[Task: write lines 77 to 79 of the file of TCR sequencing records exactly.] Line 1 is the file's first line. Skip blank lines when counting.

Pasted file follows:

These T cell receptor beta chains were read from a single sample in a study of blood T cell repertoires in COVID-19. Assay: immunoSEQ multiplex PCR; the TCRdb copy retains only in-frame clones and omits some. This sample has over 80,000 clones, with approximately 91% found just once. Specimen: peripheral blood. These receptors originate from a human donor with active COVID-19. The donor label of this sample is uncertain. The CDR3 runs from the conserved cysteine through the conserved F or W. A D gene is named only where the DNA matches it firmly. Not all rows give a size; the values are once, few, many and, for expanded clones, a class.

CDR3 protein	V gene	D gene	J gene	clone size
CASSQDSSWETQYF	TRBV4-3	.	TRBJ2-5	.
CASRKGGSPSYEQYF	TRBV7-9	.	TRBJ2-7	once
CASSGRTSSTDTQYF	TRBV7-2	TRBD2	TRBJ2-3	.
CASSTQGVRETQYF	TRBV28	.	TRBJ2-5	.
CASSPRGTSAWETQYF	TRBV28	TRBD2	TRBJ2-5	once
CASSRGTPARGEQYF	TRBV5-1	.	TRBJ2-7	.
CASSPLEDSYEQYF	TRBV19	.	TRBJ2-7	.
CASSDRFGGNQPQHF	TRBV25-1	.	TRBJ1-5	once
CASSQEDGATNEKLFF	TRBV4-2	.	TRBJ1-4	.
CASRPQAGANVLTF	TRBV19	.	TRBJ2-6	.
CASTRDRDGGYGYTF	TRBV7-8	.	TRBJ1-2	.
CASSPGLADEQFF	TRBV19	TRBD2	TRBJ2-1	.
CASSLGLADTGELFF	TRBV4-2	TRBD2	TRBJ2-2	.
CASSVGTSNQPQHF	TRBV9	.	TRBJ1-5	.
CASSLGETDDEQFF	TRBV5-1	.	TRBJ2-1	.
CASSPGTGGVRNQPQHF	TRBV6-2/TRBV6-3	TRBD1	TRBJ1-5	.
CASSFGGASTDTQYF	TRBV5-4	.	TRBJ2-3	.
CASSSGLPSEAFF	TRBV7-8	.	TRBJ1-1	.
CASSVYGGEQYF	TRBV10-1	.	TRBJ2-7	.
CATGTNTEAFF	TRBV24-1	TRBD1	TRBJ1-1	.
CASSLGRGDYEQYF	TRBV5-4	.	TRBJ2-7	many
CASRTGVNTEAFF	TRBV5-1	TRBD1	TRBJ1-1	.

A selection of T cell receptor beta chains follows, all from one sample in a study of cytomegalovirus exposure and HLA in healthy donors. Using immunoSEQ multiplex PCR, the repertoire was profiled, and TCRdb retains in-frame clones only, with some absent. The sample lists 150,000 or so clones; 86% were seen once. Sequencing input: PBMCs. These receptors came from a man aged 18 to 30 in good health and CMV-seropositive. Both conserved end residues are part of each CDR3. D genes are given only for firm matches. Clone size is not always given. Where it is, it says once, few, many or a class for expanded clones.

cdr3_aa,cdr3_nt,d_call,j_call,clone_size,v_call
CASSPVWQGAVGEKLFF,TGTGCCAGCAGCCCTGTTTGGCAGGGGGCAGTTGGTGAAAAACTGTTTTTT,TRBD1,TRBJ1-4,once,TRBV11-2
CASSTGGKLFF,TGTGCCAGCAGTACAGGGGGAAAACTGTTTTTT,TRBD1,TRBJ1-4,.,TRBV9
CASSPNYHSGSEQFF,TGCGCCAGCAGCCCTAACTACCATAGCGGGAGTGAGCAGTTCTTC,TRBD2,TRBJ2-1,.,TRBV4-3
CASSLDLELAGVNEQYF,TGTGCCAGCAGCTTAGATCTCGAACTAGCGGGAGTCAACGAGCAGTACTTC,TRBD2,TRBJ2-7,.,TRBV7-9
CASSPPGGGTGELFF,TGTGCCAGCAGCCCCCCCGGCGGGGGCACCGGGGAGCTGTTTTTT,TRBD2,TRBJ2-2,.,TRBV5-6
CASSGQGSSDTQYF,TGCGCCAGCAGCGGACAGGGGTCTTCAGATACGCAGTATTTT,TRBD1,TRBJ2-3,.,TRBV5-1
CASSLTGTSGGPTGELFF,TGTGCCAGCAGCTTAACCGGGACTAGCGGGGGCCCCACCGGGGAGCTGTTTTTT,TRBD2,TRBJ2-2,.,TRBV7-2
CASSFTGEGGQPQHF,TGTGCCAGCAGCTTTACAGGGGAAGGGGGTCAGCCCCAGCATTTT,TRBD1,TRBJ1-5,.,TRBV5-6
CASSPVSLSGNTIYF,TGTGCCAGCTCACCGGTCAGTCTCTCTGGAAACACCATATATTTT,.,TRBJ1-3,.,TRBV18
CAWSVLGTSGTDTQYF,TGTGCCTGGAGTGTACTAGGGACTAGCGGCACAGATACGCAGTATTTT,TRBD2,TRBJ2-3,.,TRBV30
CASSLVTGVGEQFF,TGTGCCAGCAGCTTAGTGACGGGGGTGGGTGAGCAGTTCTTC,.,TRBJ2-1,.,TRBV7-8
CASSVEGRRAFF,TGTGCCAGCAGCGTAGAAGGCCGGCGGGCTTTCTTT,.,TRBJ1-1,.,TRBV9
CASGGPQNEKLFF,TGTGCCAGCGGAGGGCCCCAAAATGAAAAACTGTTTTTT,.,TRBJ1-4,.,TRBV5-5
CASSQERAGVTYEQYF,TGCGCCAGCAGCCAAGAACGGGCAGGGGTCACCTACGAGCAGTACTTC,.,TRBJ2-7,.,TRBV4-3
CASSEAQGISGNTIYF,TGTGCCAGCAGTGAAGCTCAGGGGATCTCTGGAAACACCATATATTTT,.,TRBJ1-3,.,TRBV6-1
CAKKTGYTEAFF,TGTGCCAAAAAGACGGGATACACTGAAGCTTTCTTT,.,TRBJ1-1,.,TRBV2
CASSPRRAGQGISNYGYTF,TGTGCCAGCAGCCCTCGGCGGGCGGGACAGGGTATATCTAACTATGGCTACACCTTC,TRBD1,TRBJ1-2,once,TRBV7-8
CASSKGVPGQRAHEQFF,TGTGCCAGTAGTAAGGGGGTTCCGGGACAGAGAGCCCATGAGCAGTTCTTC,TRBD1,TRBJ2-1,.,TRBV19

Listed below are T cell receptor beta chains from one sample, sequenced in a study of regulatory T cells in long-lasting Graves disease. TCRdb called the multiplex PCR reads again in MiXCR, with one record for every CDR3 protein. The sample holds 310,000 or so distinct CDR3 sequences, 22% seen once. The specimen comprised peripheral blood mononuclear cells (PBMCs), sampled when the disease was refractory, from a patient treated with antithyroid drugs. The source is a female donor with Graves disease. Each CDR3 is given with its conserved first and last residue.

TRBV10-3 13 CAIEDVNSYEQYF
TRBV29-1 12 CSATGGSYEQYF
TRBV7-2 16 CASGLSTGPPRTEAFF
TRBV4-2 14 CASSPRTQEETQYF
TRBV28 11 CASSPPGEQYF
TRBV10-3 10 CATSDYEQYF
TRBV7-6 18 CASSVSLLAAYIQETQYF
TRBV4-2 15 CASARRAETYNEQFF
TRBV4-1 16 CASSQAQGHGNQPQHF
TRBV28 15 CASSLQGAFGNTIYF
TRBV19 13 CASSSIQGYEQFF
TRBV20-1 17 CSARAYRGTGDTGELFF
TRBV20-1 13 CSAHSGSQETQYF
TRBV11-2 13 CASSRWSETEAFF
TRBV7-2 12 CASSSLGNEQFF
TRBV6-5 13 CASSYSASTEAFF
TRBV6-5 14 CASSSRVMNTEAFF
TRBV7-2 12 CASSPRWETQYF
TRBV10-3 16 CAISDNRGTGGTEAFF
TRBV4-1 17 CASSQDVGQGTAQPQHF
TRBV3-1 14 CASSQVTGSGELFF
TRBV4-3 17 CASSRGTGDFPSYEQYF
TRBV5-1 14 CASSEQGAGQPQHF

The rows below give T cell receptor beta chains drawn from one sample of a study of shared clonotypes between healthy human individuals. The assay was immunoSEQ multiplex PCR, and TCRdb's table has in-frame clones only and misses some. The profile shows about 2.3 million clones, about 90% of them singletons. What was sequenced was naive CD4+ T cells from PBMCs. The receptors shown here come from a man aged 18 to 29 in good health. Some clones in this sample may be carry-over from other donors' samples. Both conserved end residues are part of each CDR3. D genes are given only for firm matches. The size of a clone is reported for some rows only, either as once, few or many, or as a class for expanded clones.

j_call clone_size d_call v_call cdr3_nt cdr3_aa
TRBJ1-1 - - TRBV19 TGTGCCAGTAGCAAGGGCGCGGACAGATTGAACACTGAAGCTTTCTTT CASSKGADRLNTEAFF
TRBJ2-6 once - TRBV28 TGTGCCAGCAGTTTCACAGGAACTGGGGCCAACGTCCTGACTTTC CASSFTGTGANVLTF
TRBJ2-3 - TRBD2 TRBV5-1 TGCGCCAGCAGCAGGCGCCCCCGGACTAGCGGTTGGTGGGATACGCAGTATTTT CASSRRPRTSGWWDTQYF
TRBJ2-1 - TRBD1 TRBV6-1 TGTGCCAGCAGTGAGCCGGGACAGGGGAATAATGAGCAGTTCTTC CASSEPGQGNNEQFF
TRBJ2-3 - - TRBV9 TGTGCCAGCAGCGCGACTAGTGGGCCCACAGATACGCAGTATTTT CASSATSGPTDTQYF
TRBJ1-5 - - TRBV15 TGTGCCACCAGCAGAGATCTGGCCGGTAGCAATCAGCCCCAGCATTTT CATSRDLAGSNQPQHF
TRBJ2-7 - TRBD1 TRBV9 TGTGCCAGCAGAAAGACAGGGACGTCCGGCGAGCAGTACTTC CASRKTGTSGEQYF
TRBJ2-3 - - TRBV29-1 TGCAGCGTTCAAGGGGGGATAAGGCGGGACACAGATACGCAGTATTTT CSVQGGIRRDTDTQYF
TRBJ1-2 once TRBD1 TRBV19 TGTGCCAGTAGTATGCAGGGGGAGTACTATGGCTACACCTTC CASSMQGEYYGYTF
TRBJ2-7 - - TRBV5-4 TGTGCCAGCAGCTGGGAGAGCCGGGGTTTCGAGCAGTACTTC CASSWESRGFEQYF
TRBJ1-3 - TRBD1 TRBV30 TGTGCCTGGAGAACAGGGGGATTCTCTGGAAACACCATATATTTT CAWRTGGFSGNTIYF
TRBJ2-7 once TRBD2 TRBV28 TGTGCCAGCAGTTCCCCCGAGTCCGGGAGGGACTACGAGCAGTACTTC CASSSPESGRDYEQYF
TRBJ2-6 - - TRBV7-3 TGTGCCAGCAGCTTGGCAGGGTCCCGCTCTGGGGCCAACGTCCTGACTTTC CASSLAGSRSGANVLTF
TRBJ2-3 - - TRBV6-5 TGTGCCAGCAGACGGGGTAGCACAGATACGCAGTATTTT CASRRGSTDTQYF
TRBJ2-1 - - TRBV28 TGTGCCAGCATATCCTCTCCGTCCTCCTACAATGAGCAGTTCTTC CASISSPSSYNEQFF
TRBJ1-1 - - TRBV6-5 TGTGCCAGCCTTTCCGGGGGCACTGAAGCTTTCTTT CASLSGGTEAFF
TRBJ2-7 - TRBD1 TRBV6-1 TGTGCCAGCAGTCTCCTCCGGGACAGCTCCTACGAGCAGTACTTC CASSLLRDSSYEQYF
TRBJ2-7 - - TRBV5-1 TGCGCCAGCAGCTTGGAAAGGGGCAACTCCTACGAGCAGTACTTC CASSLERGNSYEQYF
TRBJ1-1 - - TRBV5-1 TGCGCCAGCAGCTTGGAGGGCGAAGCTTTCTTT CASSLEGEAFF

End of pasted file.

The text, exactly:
TRBJ2-7 - TRBD1 TRBV9 TGTGCCAGCAGAAAGACAGGGACGTCCGGCGAGCAGTACTTC CASRKTGTSGEQYF
TRBJ2-3 - - TRBV29-1 TGCAGCGTTCAAGGGGGGATAAGGCGGGACACAGATACGCAGTATTTT CSVQGGIRRDTDTQYF
TRBJ1-2 once TRBD1 TRBV19 TGTGCCAGTAGTATGCAGGGGGAGTACTATGGCTACACCTTC CASSMQGEYYGYTF